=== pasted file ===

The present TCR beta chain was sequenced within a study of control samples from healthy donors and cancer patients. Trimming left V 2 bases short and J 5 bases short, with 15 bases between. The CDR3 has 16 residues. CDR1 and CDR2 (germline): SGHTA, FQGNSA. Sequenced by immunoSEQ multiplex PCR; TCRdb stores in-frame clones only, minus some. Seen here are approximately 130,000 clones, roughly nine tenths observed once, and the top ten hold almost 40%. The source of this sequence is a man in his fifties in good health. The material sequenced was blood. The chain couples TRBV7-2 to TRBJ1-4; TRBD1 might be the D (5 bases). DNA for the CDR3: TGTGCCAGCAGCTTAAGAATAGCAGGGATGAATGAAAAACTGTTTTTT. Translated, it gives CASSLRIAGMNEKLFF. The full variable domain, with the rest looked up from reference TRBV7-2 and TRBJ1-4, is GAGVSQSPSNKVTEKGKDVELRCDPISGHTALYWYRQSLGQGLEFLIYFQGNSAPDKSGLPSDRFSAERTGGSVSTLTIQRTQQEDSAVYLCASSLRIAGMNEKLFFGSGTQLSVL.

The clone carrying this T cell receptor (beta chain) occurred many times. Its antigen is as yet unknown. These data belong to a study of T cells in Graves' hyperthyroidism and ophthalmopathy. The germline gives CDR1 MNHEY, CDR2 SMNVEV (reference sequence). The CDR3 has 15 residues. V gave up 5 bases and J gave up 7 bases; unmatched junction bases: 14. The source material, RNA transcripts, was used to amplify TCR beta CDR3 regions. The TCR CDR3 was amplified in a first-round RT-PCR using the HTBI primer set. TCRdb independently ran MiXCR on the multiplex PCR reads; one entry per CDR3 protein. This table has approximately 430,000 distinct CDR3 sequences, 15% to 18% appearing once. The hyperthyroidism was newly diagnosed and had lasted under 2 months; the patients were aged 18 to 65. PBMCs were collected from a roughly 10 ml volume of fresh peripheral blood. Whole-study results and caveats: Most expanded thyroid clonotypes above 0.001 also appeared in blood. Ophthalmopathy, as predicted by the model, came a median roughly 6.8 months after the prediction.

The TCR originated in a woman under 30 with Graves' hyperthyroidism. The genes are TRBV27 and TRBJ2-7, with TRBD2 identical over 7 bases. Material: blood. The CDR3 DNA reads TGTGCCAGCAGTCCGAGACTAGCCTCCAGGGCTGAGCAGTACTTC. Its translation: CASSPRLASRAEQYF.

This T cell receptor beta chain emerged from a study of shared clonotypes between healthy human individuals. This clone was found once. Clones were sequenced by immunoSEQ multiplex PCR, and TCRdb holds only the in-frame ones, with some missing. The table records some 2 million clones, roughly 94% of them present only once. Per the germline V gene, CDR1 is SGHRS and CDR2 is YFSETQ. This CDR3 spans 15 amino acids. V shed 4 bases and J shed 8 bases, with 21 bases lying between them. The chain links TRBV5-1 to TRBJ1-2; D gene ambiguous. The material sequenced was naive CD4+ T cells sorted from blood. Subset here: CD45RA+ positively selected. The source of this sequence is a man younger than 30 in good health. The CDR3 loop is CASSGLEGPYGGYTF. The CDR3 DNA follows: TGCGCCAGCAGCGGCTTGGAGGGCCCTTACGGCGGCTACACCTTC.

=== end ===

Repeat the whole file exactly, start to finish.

The present TCR beta chain was sequenced within a study of control samples from healthy donors and cancer patients. Trimming left V 2 bases short and J 5 bases short, with 15 bases between. The CDR3 has 16 residues. CDR1 and CDR2 (germline): SGHTA, FQGNSA. Sequenced by immunoSEQ multiplex PCR; TCRdb stores in-frame clones only, minus some. Seen here are approximately 130,000 clones, roughly nine tenths observed once, and the top ten hold almost 40%. The source of this sequence is a man in his fifties in good health. The material sequenced was blood. The chain couples TRBV7-2 to TRBJ1-4; TRBD1 might be the D (5 bases). DNA for the CDR3: TGTGCCAGCAGCTTAAGAATAGCAGGGATGAATGAAAAACTGTTTTTT. Translated, it gives CASSLRIAGMNEKLFF. The full variable domain, with the rest looked up from reference TRBV7-2 and TRBJ1-4, is GAGVSQSPSNKVTEKGKDVELRCDPISGHTALYWYRQSLGQGLEFLIYFQGNSAPDKSGLPSDRFSAERTGGSVSTLTIQRTQQEDSAVYLCASSLRIAGMNEKLFFGSGTQLSVL.

The clone carrying this T cell receptor (beta chain) occurred many times. Its antigen is as yet unknown. These data belong to a study of T cells in Graves' hyperthyroidism and ophthalmopathy. The germline gives CDR1 MNHEY, CDR2 SMNVEV (reference sequence). The CDR3 has 15 residues. V gave up 5 bases and J gave up 7 bases; unmatched junction bases: 14. The source material, RNA transcripts, was used to amplify TCR beta CDR3 regions. The TCR CDR3 was amplified in a first-round RT-PCR using the HTBI primer set. TCRdb independently ran MiXCR on the multiplex PCR reads; one entry per CDR3 protein. This table has approximately 430,000 distinct CDR3 sequences, 15% to 18% appearing once. The hyperthyroidism was newly diagnosed and had lasted under 2 months; the patients were aged 18 to 65. PBMCs were collected from a roughly 10 ml volume of fresh peripheral blood. Whole-study results and caveats: Most expanded thyroid clonotypes above 0.001 also appeared in blood. Ophthalmopathy, as predicted by the model, came a median roughly 6.8 months after the prediction.

The TCR originated in a woman under 30 with Graves' hyperthyroidism. The genes are TRBV27 and TRBJ2-7, with TRBD2 identical over 7 bases. Material: blood. The CDR3 DNA reads TGTGCCAGCAGTCCGAGACTAGCCTCCAGGGCTGAGCAGTACTTC. Its translation: CASSPRLASRAEQYF.

This T cell receptor beta chain emerged from a study of shared clonotypes between healthy human individuals. This clone was found once. Clones were sequenced by immunoSEQ multiplex PCR, and TCRdb holds only the in-frame ones, with some missing. The table records some 2 million clones, roughly 94% of them present only once. Per the germline V gene, CDR1 is SGHRS and CDR2 is YFSETQ. This CDR3 spans 15 amino acids. V shed 4 bases and J shed 8 bases, with 21 bases lying between them. The chain links TRBV5-1 to TRBJ1-2; D gene ambiguous. The material sequenced was naive CD4+ T cells sorted from blood. Subset here: CD45RA+ positively selected. The source of this sequence is a man younger than 30 in good health. The CDR3 loop is CASSGLEGPYGGYTF. The CDR3 DNA follows: TGCGCCAGCAGCGGCTTGGAGGGCCCTTACGGCGGCTACACCTTC.